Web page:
Owning a web space is critical to online success. The ability to control content and user experience is invaluable to those interesting in advertising a product or service. With at in mind, many people are looking to buy a domain and have a site of their own. Regardless of interest, one question will always pop up – what site do I use to create it.
Two industry leaders
A quick Google search will likely yield results referring to one of two parties. By far, you’re more likely to come across articles hailing WordPress as your go-to solution for all things site creation. However, creeping in for a close second is Weebly, the dark horse. There are pros and cons to both. Some love one and avoids the other. They’re both worth a mention and that’s what this article is about.
The argument for WordPress
To say the WordPress is the more popular option couldn’t be more of an understatement. The website builder is open source and that’s possibly it’s greatest strengths. It’s garnered a massive community that’s constantly developing support and add-ons. What keeps WordPress in ahead of the pack is the continued innovation by the people that love the platform.
WordPress was originally a blogger platform. It has evolved to become a platform for everyone however due to the above-mentioned community. Add-ons for nearly anything you can think of have been developed and are readily available for anyone willing to search and install them.
This same community also communicates on the WordPress forums. This is huge for people who may be new to the platform and have questions. The ability to talk to those that may have had your issues is a nothing short of a lifesaver at times.
WordPress, due to its popularity is able to afford to constantly update and improve its platform. The system notifies you of when updates are up and the process to do so is made simple.
Where the platform falls short
With all the consistent innovation and active community, there is a bit of learning involved in working on the platform. WordPress is a flexible and capable website building, but, it requires a bit of research and know-how to operate to capacity. The flexibility and customization have to come a cost.
The downside of a massive community of developers is that the quality of everything won’t be perfect. The official team is consistent with their quality. 3rd party plugins, however aren’t always. If you’re not quite tech savvy and aren’t willing to invest time into changing that, WordPress may not be for you.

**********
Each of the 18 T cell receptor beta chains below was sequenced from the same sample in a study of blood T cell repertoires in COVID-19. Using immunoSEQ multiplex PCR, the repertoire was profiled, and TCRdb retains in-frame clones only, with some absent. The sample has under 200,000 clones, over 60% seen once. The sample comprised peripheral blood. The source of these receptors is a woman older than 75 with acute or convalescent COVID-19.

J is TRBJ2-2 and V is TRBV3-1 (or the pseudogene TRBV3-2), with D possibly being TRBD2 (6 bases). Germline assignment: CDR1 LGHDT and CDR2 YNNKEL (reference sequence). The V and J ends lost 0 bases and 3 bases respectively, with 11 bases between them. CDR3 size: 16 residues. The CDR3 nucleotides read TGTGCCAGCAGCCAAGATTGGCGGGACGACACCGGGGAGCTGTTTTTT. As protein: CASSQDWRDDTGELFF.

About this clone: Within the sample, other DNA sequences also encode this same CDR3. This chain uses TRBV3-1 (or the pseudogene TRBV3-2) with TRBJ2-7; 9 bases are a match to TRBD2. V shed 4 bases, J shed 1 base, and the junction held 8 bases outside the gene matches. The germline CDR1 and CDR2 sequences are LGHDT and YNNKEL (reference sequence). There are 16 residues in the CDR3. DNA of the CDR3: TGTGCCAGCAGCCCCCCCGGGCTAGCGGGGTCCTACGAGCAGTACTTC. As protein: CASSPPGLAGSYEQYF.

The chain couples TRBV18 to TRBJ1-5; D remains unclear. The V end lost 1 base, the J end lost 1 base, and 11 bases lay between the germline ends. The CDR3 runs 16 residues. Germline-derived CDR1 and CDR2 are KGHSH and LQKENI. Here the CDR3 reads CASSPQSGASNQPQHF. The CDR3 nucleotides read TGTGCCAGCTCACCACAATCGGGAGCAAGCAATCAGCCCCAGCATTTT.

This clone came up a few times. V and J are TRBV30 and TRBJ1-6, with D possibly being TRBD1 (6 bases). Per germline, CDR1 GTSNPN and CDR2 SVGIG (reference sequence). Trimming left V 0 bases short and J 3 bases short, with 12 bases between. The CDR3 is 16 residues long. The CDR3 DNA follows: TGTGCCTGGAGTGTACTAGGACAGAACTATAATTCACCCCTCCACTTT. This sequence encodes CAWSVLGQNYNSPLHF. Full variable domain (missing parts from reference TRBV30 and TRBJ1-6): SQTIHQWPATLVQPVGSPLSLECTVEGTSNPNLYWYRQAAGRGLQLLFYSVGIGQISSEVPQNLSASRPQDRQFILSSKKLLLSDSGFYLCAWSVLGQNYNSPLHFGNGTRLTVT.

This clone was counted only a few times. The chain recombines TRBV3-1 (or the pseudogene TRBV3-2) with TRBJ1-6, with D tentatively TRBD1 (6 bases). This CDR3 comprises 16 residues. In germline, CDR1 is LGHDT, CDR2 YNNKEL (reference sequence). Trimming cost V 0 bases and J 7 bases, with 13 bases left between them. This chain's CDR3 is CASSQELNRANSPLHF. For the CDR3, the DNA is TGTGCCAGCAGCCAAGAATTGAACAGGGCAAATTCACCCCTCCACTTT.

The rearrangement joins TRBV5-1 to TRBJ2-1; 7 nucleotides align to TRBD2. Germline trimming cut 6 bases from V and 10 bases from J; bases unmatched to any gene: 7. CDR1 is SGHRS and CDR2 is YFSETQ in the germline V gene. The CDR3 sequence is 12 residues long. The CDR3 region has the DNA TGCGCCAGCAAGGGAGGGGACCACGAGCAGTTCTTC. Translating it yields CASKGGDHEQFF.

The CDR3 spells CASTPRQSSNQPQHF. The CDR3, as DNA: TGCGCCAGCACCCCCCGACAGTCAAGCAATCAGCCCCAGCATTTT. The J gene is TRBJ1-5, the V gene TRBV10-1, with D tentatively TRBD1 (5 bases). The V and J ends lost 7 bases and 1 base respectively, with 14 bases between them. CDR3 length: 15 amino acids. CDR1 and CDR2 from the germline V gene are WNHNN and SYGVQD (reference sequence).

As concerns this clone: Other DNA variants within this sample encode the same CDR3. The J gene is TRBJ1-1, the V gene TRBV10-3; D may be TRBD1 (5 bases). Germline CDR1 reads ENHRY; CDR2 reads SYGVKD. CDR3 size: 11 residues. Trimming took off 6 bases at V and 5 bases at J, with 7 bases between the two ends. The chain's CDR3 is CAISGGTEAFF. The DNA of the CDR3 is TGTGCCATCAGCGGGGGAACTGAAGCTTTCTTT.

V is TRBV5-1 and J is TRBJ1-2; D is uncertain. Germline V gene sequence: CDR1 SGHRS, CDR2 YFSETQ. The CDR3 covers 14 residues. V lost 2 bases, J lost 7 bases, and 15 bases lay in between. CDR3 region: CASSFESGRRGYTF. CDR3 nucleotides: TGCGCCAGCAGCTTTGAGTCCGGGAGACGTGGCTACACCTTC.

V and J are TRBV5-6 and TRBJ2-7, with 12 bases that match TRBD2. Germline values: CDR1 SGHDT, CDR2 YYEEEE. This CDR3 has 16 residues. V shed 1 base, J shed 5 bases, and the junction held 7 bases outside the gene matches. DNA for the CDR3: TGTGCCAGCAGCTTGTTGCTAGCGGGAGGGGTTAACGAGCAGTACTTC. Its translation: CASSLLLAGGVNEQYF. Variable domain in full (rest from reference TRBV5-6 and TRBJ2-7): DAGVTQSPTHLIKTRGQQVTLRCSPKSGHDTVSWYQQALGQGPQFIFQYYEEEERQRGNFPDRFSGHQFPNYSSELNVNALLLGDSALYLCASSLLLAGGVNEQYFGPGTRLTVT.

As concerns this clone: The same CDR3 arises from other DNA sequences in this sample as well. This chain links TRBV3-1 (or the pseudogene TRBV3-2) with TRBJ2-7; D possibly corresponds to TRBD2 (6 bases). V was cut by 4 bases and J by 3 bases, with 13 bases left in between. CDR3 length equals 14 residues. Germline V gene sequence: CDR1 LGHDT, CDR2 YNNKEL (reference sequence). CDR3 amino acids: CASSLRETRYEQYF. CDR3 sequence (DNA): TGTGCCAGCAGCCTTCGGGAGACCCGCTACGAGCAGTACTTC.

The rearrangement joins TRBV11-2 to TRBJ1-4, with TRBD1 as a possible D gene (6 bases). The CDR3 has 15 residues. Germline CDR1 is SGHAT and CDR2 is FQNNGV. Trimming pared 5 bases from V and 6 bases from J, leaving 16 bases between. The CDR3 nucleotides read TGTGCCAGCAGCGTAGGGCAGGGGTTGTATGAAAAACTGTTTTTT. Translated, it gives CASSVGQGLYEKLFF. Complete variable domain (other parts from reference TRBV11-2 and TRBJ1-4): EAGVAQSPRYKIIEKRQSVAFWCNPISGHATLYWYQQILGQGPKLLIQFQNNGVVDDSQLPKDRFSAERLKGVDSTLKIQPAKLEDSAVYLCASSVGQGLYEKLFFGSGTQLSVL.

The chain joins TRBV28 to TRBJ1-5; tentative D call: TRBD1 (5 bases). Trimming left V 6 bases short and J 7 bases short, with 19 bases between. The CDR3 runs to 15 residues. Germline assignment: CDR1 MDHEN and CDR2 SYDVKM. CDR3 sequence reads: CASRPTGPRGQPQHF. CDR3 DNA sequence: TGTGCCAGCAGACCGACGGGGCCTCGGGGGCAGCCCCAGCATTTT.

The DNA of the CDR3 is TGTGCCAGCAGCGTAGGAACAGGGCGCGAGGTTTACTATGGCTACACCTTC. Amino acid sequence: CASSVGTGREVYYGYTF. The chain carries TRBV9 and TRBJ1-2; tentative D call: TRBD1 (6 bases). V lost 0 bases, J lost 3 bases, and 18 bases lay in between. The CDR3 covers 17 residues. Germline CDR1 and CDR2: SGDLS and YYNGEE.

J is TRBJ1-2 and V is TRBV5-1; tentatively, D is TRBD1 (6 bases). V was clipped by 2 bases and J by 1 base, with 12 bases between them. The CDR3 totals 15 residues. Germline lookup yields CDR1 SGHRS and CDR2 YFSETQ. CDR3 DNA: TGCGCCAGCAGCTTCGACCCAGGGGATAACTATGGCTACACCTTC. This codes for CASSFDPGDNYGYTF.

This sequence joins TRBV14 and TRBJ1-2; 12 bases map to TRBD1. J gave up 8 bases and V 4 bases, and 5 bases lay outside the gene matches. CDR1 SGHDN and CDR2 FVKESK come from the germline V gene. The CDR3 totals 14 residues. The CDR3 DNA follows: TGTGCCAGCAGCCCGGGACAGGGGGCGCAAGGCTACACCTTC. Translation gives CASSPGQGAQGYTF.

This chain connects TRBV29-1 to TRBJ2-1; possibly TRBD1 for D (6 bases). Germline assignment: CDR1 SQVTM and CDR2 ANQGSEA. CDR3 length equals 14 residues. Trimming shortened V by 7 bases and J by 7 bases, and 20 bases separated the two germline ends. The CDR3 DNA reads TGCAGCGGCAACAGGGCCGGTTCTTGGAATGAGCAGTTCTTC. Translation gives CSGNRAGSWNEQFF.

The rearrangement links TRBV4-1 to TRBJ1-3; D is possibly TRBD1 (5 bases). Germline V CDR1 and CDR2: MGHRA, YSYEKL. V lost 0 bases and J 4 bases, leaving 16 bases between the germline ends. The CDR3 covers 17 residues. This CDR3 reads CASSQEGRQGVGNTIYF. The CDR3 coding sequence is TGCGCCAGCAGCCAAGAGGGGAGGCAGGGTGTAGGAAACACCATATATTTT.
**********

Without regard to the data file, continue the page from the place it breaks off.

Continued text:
Weebly, website buillding for the everyman
Weebly, can be summed up as a dragn-and-drop website builder. For those a bit more interested in customization, the ability to edit HTML and CSS are there as well. All of the building tools for Weebly are managed and developed in-house meaning that they all work and are updated as needed. Outside support is possible for things like design. If you’re curious, read it.
The less flexible nature of the platform is entirely outweighed by the ability to literally customize and organize your visitor’s web experience with little to no knowledge of programming. The option to code if need be is simply icing on the cake. If by chance you do run into an issue, there is a 24/7 support team at the ready to assist you.
If you’re interested in learning more about what you can do with the builder, there’s a library of guides to be accessed. If you’re the type that’s concerned about security issues or manual updates, the official team handles all of it. They leave you to create your site the way you want it. The extra time can be spent working on your site or your business.
Where Weebly falls short
Weebly, possibly due to it’s simplicity, isn’t as flexible as WordPress. Integration of 3rd party plugins or add-ons can be difficult or impossible at times.
For customization and flexibility, WordPress. For simplicity and ease of use, Weebly is your platform.